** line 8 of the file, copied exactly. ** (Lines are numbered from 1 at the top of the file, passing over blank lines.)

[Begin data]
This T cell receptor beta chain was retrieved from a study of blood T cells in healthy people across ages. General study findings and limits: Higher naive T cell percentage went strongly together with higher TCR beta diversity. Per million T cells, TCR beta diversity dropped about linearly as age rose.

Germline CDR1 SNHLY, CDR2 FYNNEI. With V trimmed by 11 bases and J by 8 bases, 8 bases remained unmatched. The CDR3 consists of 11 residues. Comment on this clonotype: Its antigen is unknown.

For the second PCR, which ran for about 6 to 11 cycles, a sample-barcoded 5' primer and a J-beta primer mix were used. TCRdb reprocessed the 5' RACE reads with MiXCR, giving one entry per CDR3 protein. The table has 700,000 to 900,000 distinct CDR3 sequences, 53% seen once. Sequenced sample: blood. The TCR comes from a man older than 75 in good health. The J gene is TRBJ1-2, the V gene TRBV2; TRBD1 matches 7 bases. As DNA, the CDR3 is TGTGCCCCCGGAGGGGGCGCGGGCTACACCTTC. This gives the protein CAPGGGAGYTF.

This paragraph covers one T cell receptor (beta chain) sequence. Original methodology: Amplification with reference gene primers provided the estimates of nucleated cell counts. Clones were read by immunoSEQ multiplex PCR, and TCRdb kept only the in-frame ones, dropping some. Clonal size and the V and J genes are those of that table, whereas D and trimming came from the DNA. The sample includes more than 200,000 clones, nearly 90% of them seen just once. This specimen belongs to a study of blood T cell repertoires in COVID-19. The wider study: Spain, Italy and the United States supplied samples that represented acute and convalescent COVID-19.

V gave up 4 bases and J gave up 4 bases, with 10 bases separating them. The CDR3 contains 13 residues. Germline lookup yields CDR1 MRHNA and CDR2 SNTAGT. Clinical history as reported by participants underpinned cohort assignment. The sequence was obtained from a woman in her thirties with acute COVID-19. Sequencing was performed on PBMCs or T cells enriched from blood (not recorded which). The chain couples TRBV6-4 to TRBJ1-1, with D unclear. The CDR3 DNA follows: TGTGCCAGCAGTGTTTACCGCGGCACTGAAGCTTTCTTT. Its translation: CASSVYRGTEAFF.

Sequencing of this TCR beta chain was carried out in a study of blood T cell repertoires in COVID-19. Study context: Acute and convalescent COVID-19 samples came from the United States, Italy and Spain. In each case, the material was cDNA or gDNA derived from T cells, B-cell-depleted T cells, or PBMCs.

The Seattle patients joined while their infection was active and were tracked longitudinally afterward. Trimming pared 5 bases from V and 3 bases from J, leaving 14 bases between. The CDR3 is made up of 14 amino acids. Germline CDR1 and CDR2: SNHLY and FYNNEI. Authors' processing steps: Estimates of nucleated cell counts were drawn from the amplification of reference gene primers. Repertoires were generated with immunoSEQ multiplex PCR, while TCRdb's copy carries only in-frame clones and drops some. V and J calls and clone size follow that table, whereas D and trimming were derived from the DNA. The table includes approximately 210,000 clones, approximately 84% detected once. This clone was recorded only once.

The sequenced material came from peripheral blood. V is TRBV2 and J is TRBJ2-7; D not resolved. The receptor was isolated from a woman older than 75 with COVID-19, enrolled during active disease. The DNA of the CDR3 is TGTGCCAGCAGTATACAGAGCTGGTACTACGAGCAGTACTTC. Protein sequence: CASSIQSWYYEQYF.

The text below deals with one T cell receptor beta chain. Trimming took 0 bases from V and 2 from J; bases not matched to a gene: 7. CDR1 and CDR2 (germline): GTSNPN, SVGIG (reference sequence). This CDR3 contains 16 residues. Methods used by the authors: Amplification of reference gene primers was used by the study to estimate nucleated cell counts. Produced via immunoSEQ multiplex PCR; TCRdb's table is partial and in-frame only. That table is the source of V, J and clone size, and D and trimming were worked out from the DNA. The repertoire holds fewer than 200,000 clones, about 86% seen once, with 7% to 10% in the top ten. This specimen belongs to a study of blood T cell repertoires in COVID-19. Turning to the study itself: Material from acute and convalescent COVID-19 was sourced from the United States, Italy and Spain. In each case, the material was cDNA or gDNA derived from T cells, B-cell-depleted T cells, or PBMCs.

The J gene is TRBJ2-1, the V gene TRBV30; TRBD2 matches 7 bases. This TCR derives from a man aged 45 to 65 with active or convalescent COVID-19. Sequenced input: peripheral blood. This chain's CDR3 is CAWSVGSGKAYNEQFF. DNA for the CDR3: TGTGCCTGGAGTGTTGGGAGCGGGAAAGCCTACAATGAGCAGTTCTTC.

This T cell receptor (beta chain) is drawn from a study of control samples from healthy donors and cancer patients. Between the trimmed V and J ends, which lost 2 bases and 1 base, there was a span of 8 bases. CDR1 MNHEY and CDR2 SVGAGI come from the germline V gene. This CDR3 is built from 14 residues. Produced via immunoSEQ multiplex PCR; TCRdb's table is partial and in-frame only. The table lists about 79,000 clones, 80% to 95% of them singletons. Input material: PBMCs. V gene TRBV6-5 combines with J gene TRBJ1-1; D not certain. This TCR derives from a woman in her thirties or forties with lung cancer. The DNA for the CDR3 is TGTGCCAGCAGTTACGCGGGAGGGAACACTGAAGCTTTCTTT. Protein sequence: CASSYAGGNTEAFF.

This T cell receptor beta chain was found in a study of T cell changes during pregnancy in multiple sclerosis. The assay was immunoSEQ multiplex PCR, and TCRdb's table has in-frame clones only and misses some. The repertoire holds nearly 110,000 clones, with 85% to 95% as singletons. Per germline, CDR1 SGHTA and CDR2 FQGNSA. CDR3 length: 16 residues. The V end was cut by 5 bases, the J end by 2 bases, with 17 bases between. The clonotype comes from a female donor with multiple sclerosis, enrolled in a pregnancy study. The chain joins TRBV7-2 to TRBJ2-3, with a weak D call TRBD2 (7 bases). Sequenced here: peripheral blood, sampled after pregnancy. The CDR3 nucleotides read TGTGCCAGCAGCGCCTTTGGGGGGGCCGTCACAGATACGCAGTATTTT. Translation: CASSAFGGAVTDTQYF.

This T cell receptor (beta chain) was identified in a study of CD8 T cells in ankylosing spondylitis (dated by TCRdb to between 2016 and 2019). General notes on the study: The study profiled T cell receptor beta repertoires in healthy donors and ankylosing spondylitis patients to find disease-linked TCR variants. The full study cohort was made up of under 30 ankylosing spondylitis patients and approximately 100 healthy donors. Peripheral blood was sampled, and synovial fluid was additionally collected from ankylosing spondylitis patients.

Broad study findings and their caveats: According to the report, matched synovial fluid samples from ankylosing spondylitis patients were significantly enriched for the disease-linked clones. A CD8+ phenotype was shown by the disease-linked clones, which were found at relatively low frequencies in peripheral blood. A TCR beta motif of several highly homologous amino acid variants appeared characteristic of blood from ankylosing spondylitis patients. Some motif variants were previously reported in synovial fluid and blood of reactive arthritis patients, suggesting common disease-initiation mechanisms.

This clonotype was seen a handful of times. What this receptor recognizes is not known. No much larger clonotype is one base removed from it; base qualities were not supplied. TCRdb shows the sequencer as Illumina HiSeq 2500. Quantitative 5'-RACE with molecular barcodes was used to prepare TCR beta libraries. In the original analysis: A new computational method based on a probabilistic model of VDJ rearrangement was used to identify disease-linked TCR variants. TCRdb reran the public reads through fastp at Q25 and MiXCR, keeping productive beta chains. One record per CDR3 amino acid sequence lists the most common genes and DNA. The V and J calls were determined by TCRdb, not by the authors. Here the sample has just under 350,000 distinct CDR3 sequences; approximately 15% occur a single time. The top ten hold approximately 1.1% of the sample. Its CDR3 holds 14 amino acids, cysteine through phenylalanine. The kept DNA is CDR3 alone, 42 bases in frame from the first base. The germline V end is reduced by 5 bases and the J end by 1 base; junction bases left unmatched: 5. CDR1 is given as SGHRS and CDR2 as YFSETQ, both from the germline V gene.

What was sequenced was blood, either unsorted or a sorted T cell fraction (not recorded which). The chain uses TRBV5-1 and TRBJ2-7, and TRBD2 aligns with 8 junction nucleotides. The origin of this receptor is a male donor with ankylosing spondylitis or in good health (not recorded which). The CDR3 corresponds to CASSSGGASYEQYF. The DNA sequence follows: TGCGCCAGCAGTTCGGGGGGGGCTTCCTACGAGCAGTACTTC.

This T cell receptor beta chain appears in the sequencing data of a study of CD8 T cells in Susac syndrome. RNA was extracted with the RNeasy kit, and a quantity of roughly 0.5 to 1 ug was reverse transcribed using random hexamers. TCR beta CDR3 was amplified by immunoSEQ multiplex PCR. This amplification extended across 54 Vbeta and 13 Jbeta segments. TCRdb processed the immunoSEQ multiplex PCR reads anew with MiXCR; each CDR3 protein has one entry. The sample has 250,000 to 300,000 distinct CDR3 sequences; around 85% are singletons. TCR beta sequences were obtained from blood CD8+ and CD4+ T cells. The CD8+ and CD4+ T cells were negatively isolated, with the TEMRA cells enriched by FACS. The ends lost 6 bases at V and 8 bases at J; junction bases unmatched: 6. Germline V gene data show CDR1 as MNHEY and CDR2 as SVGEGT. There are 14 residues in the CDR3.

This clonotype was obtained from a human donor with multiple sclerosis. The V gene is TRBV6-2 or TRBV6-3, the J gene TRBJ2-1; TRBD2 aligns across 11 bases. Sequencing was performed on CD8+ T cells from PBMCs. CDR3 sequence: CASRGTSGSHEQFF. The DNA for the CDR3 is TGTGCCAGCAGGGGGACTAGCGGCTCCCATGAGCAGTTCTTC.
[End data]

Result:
The sequenced material came from peripheral blood. V is TRBV2 and J is TRBJ2-7; D not resolved. The receptor was isolated from a woman older than 75 with COVID-19, enrolled during active disease. The DNA of the CDR3 is TGTGCCAGCAGTATACAGAGCTGGTACTACGAGCAGTACTTC. Protein sequence: CASSIQSWYYEQYF.